A Las Vegas man accused of illegally funneling tens of thousands of prescription pain pills into the region from that city made his first appearance in a Kentucky courtroom on Monday.
Jarral D. Perkins was arraigned in U.S. District Court on charges of conspiracy to distribute oxycodone and conspiracy to money-laundering. Through his attorney, Ross Goodman, of Las Vegas, he pleaded not guilty to both.
Magistrate Judge Edward B. Atkins scheduled Perkins’ trial for Oct. 9. However, Goodman said that conflicted with another trial he has in Las Vegas and asked if it could be set for November instead.
Atkins directed Goodman to file a motion formally requesting a later trial date. The judge also noted a November date would fall outside the 90-day speedy-trial window, and that Goodman would need to file a waiver of that.
Atkins also noted Perkins’ pre-trial release conditions had already been established by the federal court in Las Vegas. However, he said he intended to add random drug testing to those conditions.
Perkins, whose age isn’t listed in court records, is charged with heading up an operation in which he shipped oxycodone to Carter County to be distributed, and that his contact there would sell the pills and send the money back to him. He could be sentenced to up to 20 years in prison if he is convicted.
According to an affidavit filed in the case by Drug Enforcement Administration Special Agent C. Frank Hicks, Perkins’ local contact was an Olive Hill man named Michael Logan. The two met at a pain clinic after Logan went to Las Vegas in search of oxycodone, the document states.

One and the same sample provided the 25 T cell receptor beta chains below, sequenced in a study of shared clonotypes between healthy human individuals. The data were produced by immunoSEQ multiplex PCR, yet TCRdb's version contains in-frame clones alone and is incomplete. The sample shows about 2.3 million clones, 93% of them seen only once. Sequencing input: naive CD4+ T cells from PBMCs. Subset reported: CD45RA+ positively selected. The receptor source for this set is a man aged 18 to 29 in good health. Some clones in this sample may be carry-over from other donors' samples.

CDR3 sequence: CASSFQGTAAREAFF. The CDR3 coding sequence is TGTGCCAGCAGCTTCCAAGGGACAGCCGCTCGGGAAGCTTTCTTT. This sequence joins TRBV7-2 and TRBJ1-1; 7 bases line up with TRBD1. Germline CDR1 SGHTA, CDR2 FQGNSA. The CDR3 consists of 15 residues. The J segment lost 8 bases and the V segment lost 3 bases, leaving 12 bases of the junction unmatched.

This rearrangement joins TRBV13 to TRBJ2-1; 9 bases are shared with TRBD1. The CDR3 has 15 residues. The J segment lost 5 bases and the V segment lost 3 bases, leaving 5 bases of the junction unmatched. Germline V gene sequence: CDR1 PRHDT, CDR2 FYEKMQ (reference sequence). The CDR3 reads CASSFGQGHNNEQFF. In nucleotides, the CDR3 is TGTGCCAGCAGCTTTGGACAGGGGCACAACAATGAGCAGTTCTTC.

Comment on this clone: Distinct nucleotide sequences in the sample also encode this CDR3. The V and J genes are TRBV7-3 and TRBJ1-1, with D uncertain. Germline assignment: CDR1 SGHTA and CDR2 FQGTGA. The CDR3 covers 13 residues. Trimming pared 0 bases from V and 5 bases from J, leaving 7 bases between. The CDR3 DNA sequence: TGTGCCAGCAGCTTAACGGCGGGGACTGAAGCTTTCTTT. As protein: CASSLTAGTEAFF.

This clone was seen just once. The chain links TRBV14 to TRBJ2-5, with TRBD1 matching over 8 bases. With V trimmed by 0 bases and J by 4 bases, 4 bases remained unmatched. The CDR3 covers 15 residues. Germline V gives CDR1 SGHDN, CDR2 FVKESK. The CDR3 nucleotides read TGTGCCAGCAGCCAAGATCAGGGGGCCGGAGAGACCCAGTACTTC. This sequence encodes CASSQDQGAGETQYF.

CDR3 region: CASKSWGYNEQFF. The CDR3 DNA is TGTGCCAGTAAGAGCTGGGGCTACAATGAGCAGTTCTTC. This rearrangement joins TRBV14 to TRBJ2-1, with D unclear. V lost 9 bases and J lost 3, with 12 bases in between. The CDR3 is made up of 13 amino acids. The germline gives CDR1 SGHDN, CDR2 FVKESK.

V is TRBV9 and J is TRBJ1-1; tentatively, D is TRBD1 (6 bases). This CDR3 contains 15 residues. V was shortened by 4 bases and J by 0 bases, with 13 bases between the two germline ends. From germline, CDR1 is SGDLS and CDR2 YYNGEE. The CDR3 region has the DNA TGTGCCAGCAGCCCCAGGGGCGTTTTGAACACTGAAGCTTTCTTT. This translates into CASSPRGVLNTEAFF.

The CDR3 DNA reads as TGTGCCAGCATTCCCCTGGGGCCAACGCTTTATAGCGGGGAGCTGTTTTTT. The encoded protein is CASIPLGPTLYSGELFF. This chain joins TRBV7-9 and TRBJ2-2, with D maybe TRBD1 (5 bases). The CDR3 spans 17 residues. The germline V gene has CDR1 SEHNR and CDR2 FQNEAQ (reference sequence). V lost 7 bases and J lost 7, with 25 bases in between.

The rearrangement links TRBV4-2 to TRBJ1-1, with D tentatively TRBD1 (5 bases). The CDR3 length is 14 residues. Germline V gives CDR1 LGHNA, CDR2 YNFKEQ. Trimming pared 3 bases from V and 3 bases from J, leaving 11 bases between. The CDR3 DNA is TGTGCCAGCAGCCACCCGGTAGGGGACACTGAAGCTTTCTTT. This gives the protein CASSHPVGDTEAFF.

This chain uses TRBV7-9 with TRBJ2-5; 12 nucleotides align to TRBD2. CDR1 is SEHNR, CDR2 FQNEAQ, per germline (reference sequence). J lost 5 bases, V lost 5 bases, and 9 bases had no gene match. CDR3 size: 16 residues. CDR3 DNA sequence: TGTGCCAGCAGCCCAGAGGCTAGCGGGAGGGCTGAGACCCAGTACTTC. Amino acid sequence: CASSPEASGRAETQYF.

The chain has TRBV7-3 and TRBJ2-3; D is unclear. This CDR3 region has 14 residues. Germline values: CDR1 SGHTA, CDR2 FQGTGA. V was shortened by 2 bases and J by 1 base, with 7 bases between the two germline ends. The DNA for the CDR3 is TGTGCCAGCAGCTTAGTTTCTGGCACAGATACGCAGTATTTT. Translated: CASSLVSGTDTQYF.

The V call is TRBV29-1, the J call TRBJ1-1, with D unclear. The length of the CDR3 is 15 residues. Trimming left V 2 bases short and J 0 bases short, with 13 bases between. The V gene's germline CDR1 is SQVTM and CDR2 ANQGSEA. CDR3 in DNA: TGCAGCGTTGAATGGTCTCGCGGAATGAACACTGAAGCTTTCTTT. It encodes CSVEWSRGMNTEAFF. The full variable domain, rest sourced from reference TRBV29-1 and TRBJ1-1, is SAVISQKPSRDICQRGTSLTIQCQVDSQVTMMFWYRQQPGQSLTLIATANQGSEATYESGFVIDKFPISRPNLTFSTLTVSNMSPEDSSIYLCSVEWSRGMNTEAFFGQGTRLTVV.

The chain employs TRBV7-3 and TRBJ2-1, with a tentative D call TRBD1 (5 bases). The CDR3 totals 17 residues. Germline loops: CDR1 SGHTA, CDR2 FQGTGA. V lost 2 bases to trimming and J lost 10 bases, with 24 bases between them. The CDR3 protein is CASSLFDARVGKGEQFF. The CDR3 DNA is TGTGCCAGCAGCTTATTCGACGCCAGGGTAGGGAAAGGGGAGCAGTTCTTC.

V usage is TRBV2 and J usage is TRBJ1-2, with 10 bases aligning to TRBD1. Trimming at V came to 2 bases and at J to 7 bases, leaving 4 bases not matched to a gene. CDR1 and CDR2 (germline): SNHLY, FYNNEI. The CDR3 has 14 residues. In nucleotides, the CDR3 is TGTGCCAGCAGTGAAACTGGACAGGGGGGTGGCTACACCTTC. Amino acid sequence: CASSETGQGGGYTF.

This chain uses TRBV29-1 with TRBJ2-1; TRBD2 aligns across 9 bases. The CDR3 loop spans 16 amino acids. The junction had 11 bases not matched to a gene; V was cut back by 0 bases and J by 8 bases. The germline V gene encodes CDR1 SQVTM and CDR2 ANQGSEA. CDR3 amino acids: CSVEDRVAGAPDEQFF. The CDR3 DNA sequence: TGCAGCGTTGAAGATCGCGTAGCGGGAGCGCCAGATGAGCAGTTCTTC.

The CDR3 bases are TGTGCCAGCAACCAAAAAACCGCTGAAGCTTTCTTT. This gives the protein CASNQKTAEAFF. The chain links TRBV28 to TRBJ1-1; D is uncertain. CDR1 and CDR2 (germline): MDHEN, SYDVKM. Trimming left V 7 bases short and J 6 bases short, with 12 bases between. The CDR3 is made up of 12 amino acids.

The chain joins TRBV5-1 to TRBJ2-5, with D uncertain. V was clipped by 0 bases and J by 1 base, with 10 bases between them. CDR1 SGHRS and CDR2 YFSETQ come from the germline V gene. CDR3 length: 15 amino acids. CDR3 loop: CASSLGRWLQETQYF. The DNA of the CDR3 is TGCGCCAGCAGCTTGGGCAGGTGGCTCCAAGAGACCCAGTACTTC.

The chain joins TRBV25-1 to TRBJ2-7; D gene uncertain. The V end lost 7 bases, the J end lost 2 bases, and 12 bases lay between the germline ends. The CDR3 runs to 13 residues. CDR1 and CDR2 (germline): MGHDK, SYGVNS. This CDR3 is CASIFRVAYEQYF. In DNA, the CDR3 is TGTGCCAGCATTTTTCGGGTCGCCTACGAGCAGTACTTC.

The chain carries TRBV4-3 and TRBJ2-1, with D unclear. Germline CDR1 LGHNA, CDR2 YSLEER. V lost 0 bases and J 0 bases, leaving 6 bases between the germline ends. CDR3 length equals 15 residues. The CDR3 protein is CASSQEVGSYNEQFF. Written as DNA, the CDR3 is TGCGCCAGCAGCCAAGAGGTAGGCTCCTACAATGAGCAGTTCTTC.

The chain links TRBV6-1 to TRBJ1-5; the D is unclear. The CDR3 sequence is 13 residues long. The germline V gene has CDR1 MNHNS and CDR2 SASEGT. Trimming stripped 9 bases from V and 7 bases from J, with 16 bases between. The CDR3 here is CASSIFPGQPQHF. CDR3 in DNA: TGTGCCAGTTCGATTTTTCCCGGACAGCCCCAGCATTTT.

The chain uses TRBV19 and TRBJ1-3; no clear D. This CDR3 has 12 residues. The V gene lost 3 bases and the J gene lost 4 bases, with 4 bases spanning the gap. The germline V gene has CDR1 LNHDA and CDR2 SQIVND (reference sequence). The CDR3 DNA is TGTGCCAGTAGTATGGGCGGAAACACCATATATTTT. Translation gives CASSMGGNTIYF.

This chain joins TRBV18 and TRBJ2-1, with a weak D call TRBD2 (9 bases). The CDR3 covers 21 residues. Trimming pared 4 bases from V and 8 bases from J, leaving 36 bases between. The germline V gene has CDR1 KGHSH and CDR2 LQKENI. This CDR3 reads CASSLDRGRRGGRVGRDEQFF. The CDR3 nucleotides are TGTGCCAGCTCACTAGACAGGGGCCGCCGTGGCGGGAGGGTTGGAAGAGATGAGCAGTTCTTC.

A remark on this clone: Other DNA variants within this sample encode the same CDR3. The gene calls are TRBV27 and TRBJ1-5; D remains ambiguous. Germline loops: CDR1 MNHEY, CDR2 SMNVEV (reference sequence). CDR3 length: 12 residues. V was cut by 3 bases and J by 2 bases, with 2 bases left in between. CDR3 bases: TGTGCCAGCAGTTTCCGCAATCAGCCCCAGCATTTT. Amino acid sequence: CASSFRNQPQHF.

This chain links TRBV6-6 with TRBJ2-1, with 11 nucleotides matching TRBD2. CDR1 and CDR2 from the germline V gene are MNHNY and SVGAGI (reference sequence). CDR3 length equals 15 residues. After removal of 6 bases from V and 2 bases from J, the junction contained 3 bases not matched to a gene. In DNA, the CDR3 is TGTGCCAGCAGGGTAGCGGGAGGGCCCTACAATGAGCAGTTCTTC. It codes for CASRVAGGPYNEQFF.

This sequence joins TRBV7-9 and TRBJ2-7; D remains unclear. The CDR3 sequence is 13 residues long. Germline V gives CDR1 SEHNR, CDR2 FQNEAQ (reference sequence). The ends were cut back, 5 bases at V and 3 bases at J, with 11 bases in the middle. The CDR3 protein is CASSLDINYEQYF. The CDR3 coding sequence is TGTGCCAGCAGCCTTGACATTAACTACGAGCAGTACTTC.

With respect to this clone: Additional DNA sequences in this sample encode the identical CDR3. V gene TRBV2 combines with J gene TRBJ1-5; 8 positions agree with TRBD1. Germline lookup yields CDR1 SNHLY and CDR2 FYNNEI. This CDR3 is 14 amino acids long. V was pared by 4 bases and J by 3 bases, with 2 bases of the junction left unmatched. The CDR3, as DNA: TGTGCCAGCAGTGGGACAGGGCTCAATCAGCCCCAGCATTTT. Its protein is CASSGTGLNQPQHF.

Logan told detectives with the FIVCO Area Drug Enforcement (FADE) Force that he had distributed tens of thousands of pills that had been sent to him by Perkins, whom he said he knew only as “Jim.” The pills would arrive in a package containing a gift basket containing a large, outdoor-type candle in a metal bucket. Inside the bucket, and inside the previously melted candle, a glass jar would be secreted in the center that contained the tablets, the affidavit states. Logan also explained he would use the same technique to ship money back to Perkins.
Logan said he initially received packages of oxycodone from Perkins on weekly basis, and initial shipments contained 100 to 200 pills. However, he said the quantities quickly ramped up, eventually reaching 1,000 pills a week.
According to Logan, Perkins would use different shipping services to send the pills, including the U.S. Postal Service, UPS, FedEx and DHL. The packages were sent to different locations and addressed to fictitious names.
Utilizing a tracking number provided by Logan, authorities were able to intercept a package that had been sent to him by Perkins. The package was opened at the Morehead Post Office and was found to contain oxycodone.
Perkins was arrested June 20 in Las Vegas after DEA agents there made a controlled delivery of a package sent via UPS to an address Perkins had sent via text message to Logan’s cell phone.
KENNETH HART can be reached at firstname.lastname@example.org or (606) 326-2654.